Effective HR practices

We will see how human resource practices can improve performance. For example, a recent review of personality testing effectiveness concluded that screening applicants through personality testing can produce employees who perform better. In other words, people with the right traits for the job did the job better, and finding that makes sense to anyone who is ever had a bad experience with a surly customer service clerk, or a similar. Similarly well trained employees perform better than untrained ones, and safe workplaces produce fewer lost time accidents and accident costs than do unsafe ones. The most productive and highest performing world class companies, like Toyota, have long had world class training and plant safety programs.

High performance work system: A high performance work system is an integrated set of human resource management policies and practices that together produce superior employee performance.

High performance work Systems: In fact, a growing body of evidence shows that the best performing companies in a wide r6ange of industries perform so well in part because of their high performance work systems. A high performance work system is an integrated set of human resource management polices and practices that together produce superior employee performance.

While there’s no hard and fast rule about what comprises high performance work systems, most organizational psychologists would agree they include these practices:

1) Employment security
2) Selective hiring
3) Extensive training
4) Self managed teams and decentralized decision making
5) Reduced status distinctions between managers and workers
6) Information sharing
7) Contingent (pay-for–performance) rewards
8) Transformational leadership (for instance, in terms of inspirational motivation).
9) Measurement of management practices
10) Emphasis on high quality work.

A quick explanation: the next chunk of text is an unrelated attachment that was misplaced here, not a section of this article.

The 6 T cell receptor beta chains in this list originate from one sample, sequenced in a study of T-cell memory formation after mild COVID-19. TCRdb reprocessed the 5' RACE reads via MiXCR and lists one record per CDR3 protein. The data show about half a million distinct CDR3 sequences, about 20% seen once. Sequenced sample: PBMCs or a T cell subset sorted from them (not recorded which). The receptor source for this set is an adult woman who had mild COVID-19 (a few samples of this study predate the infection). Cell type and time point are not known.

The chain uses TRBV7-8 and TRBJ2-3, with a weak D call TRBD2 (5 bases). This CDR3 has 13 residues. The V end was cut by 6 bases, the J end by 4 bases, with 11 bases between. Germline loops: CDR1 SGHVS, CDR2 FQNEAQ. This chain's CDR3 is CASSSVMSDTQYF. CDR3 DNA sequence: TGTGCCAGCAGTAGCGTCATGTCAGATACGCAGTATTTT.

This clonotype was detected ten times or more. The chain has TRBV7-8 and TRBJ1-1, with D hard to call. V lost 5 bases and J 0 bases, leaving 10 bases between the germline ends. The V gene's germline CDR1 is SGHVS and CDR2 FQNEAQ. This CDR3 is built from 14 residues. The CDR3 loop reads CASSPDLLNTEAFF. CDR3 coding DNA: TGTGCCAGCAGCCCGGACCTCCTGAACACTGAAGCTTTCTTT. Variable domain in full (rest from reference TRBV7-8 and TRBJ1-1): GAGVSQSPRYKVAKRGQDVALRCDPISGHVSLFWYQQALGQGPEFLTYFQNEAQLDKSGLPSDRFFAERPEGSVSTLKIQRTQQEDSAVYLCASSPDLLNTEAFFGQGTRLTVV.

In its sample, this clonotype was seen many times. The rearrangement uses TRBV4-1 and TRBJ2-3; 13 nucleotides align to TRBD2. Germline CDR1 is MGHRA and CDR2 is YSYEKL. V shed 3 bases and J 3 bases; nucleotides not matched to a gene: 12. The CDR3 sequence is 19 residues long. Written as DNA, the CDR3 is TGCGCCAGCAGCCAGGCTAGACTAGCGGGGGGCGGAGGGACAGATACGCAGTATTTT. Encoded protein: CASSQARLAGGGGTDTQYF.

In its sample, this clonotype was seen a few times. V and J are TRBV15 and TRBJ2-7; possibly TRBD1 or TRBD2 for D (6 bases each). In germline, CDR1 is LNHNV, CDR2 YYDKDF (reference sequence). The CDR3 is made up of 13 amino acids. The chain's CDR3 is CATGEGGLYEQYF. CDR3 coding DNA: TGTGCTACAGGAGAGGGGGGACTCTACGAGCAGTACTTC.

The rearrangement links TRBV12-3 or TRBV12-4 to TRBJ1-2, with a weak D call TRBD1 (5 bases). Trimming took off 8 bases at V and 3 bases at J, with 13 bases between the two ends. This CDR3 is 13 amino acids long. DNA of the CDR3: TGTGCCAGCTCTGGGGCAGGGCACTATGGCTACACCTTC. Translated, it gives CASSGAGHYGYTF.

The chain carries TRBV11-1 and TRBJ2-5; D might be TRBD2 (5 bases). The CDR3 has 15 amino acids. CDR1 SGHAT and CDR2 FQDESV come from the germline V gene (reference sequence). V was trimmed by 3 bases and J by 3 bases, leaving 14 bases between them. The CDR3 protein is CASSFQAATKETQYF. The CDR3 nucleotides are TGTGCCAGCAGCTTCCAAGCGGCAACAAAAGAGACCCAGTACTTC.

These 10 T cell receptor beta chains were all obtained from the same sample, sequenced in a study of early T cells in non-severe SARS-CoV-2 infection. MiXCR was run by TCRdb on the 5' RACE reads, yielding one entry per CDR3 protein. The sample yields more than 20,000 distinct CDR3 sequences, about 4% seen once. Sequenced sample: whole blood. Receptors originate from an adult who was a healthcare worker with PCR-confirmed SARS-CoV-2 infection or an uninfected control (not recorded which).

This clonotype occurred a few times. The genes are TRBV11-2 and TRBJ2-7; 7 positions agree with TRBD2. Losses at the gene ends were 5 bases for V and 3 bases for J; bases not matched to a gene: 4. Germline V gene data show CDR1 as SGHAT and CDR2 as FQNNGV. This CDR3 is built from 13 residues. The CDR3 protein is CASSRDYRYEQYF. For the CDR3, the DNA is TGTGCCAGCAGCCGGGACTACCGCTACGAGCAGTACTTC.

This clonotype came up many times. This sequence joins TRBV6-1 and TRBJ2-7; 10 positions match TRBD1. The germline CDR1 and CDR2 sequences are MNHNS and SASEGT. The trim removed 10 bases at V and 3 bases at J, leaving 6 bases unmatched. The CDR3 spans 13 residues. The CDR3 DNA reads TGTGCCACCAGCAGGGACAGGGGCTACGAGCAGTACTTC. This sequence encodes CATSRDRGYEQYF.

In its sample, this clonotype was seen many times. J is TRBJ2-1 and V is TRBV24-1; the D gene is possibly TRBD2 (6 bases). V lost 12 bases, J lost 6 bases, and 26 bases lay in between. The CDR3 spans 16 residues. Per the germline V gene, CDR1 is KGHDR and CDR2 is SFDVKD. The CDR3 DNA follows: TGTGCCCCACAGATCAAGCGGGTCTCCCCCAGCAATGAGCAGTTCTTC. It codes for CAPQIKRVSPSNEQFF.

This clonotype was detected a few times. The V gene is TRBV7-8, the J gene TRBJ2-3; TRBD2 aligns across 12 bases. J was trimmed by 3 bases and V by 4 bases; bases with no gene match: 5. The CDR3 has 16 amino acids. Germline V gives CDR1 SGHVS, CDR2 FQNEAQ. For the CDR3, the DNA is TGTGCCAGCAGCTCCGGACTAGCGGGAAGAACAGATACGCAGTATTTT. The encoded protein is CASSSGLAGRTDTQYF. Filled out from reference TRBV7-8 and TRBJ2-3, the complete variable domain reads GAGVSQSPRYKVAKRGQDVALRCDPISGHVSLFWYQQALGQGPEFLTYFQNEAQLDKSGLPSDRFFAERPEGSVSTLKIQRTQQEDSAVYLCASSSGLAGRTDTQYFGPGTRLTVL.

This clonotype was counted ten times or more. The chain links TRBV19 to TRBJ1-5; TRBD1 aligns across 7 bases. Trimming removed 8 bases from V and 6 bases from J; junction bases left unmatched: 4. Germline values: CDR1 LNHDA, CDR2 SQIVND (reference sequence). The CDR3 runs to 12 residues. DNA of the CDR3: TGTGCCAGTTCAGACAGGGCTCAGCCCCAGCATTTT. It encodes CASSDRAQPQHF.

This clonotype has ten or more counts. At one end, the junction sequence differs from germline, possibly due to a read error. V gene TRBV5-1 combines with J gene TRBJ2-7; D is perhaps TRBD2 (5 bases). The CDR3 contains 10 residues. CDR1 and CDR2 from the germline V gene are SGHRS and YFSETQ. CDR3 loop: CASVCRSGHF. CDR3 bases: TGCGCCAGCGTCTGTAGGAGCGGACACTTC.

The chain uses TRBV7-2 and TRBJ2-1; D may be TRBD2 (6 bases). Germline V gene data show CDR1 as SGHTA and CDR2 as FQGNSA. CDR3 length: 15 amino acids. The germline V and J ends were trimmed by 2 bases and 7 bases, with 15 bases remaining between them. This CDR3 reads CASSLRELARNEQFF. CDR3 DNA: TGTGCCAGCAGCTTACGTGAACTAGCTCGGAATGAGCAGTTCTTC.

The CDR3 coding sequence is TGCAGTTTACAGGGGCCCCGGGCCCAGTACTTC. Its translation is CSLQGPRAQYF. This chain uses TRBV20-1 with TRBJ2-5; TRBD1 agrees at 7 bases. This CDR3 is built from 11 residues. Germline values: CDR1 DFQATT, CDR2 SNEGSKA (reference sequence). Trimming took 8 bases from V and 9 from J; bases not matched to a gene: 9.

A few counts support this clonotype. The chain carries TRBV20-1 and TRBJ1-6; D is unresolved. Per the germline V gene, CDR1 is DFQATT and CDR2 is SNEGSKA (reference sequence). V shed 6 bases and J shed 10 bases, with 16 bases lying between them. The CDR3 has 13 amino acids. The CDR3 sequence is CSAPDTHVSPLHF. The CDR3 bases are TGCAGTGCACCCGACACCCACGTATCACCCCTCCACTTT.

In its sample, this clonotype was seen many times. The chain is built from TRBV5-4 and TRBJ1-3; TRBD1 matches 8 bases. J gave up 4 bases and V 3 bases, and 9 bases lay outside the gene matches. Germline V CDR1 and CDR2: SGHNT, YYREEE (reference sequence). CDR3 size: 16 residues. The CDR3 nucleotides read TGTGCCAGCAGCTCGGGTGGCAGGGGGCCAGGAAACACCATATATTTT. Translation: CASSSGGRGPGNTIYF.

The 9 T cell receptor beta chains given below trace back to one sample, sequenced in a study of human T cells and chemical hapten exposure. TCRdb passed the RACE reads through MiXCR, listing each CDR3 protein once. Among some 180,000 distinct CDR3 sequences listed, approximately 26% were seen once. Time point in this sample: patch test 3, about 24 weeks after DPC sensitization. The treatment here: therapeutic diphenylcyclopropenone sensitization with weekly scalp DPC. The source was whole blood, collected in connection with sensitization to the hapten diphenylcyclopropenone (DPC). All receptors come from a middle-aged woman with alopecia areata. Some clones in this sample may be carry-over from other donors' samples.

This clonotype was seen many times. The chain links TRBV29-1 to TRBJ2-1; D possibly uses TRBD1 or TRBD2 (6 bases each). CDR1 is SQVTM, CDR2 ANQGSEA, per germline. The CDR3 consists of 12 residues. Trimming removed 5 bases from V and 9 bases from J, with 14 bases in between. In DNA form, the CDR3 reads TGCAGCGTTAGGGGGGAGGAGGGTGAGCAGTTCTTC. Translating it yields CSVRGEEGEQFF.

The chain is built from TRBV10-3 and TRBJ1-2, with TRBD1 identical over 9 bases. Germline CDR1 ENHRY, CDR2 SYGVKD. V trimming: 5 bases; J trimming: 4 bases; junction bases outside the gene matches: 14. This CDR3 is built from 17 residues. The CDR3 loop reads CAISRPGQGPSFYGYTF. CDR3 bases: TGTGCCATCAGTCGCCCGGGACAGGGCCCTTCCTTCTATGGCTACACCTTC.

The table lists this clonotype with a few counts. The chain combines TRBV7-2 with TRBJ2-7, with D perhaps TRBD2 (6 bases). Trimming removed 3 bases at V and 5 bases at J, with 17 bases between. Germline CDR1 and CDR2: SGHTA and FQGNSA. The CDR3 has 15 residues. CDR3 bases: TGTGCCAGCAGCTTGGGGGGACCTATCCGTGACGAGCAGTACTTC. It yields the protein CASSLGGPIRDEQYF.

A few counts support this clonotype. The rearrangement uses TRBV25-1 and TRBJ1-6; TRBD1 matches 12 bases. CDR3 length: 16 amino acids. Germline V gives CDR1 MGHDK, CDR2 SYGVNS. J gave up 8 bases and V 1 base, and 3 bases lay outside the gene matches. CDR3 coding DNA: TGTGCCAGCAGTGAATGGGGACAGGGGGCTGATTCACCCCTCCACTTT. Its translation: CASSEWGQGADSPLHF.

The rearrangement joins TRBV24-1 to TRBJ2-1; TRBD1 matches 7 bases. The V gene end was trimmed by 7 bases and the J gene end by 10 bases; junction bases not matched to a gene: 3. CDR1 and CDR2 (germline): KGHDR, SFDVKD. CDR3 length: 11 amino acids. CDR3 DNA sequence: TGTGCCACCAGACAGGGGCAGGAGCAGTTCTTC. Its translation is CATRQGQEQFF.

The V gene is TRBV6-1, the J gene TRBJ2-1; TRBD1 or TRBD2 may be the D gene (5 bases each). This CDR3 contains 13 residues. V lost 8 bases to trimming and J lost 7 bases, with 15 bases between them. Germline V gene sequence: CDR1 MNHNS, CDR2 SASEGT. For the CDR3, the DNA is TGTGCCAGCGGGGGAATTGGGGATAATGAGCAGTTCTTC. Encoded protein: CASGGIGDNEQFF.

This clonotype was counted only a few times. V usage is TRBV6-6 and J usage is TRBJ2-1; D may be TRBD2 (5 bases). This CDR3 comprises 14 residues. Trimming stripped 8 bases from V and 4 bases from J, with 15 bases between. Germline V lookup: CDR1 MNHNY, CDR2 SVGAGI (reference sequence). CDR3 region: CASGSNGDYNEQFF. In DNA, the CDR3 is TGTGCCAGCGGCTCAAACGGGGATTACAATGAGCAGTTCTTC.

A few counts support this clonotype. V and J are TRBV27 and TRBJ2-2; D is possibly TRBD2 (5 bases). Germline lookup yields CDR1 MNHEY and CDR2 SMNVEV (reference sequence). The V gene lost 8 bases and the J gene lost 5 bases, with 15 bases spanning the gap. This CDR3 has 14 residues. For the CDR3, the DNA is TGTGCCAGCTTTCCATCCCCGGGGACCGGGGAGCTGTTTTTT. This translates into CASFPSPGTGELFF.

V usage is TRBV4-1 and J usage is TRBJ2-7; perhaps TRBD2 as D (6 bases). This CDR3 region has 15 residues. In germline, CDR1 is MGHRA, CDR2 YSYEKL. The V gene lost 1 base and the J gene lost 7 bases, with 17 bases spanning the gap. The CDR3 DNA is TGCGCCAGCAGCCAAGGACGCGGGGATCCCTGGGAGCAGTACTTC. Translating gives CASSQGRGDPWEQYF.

A set of quantitative performance measures HR managers use to assess their operations

In terms of measurable outcomes, high performance work systems produce, for instance, more qualified applicants per position, more employees hired based on validated selection tests, more hours of training for new employees, and a higher percentage of employees receiving regular performance appraisals. Systems like these produce many benefits for employers, some surprising. One study found, for instance, that high performance work systems produced fewer occupational injuries.

Another study focused on 17 manufacturing plants, some of which use high performance work system practices. For example, they paid more (median wages of $ 16 per hour compared with $ 13 per hour for all plants); trained more (83% offered more than 20 hours of training per year, compared with 32% for all plants); used more sophisticated recruitment and hiring practices (tests and validated interviews, for instance); and used more self managing work teams. These plants also had the best overall performance, in terms of higher profits, lower operating costs, and lower turnover.

Measuring the Human Resources Management Team’s Performance:

In today’s performance based environment, employers naturally expect their human resource management teams to provide measurable evidence of their efficiency and effectiveness, and for that of their proposed programs. For example, how much will that new testing programs save us in reduced employee turnover? How much more productive will our employees be if we institute that new training programs? And how productive is our human resources team, in terms of HR staff per employee, compared to our competitors?

The fundamental requirement for such measurability is that the human resources manager needs the numbers. Specifically, he or she needs quantitative performance measures (metrics). For example, median HR expenses as a proportion of companies’ total operating costs average about 0.8%. There tends to be between 0.9 and 1.0 human resource staff persons per 100 employees (the ratio tends to be lower in retailing and distribution firms and higher in public, state organizations. Both manufacturing and non-manufacturing firms spend about $ 1000 per employee for HR.

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